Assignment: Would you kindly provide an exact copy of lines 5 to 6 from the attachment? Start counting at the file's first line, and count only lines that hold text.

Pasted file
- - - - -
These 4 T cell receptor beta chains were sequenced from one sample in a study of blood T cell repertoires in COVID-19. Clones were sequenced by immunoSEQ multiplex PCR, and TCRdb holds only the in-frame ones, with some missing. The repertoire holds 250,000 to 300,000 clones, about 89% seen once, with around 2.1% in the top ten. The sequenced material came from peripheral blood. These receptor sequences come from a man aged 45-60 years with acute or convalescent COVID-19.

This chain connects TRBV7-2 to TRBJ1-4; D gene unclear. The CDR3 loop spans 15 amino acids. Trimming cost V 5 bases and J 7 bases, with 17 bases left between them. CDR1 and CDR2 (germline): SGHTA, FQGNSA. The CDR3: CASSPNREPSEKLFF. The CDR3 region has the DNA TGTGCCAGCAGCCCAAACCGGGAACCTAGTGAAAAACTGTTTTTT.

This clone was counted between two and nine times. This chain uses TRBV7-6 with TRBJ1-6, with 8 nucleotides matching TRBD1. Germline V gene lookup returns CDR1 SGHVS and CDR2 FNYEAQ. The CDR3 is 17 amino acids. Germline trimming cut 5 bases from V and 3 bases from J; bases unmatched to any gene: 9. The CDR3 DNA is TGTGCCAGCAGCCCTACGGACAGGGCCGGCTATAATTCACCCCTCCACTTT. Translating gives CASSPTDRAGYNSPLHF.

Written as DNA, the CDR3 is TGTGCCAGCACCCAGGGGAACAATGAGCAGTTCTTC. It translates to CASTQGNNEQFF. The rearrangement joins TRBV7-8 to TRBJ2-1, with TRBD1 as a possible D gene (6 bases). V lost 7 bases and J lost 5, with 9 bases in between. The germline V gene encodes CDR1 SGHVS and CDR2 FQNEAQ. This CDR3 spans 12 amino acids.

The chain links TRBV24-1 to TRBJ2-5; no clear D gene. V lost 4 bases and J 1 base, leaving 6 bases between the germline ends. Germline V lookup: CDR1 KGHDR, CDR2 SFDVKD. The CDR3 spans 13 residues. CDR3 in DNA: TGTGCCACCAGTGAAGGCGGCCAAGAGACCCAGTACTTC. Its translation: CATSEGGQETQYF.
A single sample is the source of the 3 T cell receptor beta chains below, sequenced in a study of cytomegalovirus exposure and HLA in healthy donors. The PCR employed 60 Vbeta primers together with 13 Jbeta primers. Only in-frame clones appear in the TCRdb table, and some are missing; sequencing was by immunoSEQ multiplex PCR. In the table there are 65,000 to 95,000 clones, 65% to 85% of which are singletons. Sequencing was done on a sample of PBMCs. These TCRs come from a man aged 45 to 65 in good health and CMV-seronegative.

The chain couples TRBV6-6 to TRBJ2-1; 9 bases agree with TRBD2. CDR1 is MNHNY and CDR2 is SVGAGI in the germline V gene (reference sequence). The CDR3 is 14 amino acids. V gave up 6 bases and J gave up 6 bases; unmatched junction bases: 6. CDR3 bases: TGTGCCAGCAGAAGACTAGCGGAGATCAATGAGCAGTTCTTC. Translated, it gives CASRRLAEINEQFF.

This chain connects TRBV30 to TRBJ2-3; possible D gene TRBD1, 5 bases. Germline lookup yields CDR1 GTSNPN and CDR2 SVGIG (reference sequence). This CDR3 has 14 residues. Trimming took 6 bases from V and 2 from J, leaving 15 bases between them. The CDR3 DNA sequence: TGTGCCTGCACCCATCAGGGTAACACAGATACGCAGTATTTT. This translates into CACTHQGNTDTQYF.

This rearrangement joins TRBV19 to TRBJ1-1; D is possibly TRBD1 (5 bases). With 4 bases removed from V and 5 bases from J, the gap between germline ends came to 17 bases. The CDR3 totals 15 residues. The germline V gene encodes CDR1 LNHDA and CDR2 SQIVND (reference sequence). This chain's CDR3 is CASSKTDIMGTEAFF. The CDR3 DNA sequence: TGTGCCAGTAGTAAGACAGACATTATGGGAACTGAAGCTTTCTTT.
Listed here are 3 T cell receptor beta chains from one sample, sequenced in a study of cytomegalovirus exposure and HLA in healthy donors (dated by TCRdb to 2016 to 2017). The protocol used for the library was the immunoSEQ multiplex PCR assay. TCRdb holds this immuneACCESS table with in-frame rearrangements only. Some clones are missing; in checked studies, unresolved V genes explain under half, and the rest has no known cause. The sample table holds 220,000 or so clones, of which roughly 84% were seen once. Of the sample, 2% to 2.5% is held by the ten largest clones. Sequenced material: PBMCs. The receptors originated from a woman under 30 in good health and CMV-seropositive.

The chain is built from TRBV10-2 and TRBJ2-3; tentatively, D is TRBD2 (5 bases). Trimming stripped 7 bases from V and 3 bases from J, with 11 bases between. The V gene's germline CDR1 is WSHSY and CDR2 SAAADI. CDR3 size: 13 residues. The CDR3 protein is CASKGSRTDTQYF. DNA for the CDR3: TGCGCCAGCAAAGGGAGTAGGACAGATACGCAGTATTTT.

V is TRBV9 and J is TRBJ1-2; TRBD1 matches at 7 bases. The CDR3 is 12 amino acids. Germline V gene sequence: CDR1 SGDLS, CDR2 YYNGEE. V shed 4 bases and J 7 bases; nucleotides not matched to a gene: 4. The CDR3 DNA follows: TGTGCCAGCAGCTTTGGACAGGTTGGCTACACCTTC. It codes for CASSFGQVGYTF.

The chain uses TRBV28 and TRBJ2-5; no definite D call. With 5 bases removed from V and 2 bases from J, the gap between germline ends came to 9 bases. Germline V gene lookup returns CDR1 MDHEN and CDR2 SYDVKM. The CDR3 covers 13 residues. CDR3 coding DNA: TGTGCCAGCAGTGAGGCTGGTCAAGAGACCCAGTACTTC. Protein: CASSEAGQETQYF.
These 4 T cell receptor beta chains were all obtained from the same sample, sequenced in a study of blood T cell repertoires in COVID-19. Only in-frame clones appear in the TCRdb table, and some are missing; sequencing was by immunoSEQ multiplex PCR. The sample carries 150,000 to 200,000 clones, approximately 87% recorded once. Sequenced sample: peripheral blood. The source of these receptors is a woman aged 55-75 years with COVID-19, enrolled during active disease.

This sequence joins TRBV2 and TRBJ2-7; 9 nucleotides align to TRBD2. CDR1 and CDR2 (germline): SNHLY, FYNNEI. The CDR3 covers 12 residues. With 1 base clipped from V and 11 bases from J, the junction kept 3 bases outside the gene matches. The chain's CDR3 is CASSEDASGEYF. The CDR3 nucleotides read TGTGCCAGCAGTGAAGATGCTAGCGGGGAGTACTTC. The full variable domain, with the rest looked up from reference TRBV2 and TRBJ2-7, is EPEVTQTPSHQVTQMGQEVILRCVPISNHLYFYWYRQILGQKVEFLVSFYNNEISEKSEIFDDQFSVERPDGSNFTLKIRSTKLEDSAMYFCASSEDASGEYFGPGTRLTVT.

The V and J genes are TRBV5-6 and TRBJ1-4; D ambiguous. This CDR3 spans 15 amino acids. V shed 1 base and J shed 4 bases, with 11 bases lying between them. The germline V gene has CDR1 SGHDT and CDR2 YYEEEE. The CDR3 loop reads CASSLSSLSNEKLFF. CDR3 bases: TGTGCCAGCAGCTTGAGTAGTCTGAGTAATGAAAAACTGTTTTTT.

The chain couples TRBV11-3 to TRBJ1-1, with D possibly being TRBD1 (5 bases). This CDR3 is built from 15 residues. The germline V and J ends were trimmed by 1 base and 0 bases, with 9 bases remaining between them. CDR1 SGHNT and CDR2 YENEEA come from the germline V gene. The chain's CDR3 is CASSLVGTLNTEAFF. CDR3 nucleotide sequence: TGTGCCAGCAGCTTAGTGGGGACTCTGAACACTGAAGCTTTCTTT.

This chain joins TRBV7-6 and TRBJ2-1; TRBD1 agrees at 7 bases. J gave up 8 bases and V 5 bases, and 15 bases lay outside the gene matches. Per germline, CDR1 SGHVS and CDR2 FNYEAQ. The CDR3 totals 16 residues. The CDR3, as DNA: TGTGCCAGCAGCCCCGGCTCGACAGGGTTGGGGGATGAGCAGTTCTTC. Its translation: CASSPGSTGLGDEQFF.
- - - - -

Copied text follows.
The chain links TRBV24-1 to TRBJ2-5; no clear D gene. V lost 4 bases and J 1 base, leaving 6 bases between the germline ends. Germline V lookup: CDR1 KGHDR, CDR2 SFDVKD. The CDR3 spans 13 residues. CDR3 in DNA: TGTGCCACCAGTGAAGGCGGCCAAGAGACCCAGTACTTC. Its translation: CATSEGGQETQYF.
A single sample is the source of the 3 T cell receptor beta chains below, sequenced in a study of cytomegalovirus exposure and HLA in healthy donors. The PCR employed 60 Vbeta primers together with 13 Jbeta primers. Only in-frame clones appear in the TCRdb table, and some are missing; sequencing was by immunoSEQ multiplex PCR. In the table there are 65,000 to 95,000 clones, 65% to 85% of which are singletons. Sequencing was done on a sample of PBMCs. These TCRs come from a man aged 45 to 65 in good health and CMV-seronegative.